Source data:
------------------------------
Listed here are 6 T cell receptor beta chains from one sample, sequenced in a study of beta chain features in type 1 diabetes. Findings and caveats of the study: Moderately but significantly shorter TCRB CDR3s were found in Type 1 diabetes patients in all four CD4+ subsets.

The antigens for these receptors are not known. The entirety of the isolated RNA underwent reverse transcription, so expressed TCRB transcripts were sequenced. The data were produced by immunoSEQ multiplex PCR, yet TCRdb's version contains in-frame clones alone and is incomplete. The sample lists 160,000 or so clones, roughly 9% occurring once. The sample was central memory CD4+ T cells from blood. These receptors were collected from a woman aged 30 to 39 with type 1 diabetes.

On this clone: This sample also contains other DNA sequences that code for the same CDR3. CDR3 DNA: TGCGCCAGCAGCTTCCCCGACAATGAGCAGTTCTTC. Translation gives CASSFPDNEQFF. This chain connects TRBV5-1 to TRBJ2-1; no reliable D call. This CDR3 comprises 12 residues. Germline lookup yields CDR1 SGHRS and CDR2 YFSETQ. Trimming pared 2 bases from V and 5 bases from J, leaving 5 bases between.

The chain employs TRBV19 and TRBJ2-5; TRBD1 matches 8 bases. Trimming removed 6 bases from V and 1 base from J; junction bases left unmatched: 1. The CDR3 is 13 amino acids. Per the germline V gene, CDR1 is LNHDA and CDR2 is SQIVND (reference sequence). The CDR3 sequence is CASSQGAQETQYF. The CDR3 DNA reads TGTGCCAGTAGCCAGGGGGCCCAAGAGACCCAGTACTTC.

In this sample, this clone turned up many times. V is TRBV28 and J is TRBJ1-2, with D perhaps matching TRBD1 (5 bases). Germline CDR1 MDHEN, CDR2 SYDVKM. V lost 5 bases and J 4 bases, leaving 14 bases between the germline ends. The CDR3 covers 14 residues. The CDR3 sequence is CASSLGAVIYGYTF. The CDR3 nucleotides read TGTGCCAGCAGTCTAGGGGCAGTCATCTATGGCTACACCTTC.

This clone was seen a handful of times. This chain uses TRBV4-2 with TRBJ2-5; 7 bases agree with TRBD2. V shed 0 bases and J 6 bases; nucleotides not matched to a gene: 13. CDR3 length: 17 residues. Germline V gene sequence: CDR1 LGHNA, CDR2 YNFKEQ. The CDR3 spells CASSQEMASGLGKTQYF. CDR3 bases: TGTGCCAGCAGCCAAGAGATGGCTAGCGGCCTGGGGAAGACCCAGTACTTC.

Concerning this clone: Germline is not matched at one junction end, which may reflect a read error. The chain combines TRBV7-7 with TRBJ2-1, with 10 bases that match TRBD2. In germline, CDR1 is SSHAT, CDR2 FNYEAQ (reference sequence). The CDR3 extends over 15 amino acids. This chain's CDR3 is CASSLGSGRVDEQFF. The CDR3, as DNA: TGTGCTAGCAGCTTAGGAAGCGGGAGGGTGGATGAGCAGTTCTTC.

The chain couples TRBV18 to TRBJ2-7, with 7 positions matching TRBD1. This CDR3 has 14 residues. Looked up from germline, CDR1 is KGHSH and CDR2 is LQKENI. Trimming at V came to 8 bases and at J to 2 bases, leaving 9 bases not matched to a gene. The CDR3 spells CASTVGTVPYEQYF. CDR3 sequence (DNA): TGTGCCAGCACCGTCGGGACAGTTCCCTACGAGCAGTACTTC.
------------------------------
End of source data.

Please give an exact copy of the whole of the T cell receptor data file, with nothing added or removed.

Listed here are 6 T cell receptor beta chains from one sample, sequenced in a study of beta chain features in type 1 diabetes. Findings and caveats of the study: Moderately but significantly shorter TCRB CDR3s were found in Type 1 diabetes patients in all four CD4+ subsets.

The antigens for these receptors are not known. The entirety of the isolated RNA underwent reverse transcription, so expressed TCRB transcripts were sequenced. The data were produced by immunoSEQ multiplex PCR, yet TCRdb's version contains in-frame clones alone and is incomplete. The sample lists 160,000 or so clones, roughly 9% occurring once. The sample was central memory CD4+ T cells from blood. These receptors were collected from a woman aged 30 to 39 with type 1 diabetes.

On this clone: This sample also contains other DNA sequences that code for the same CDR3. CDR3 DNA: TGCGCCAGCAGCTTCCCCGACAATGAGCAGTTCTTC. Translation gives CASSFPDNEQFF. This chain connects TRBV5-1 to TRBJ2-1; no reliable D call. This CDR3 comprises 12 residues. Germline lookup yields CDR1 SGHRS and CDR2 YFSETQ. Trimming pared 2 bases from V and 5 bases from J, leaving 5 bases between.

The chain employs TRBV19 and TRBJ2-5; TRBD1 matches 8 bases. Trimming removed 6 bases from V and 1 base from J; junction bases left unmatched: 1. The CDR3 is 13 amino acids. Per the germline V gene, CDR1 is LNHDA and CDR2 is SQIVND (reference sequence). The CDR3 sequence is CASSQGAQETQYF. The CDR3 DNA reads TGTGCCAGTAGCCAGGGGGCCCAAGAGACCCAGTACTTC.

In this sample, this clone turned up many times. V is TRBV28 and J is TRBJ1-2, with D perhaps matching TRBD1 (5 bases). Germline CDR1 MDHEN, CDR2 SYDVKM. V lost 5 bases and J 4 bases, leaving 14 bases between the germline ends. The CDR3 covers 14 residues. The CDR3 sequence is CASSLGAVIYGYTF. The CDR3 nucleotides read TGTGCCAGCAGTCTAGGGGCAGTCATCTATGGCTACACCTTC.

This clone was seen a handful of times. This chain uses TRBV4-2 with TRBJ2-5; 7 bases agree with TRBD2. V shed 0 bases and J 6 bases; nucleotides not matched to a gene: 13. CDR3 length: 17 residues. Germline V gene sequence: CDR1 LGHNA, CDR2 YNFKEQ. The CDR3 spells CASSQEMASGLGKTQYF. CDR3 bases: TGTGCCAGCAGCCAAGAGATGGCTAGCGGCCTGGGGAAGACCCAGTACTTC.

Concerning this clone: Germline is not matched at one junction end, which may reflect a read error. The chain combines TRBV7-7 with TRBJ2-1, with 10 bases that match TRBD2. In germline, CDR1 is SSHAT, CDR2 FNYEAQ (reference sequence). The CDR3 extends over 15 amino acids. This chain's CDR3 is CASSLGSGRVDEQFF. The CDR3, as DNA: TGTGCTAGCAGCTTAGGAAGCGGGAGGGTGGATGAGCAGTTCTTC.

The chain couples TRBV18 to TRBJ2-7, with 7 positions matching TRBD1. This CDR3 has 14 residues. Looked up from germline, CDR1 is KGHSH and CDR2 is LQKENI. Trimming at V came to 8 bases and at J to 2 bases, leaving 9 bases not matched to a gene. The CDR3 spells CASTVGTVPYEQYF. CDR3 sequence (DNA): TGTGCCAGCACCGTCGGGACAGTTCCCTACGAGCAGTACTTC.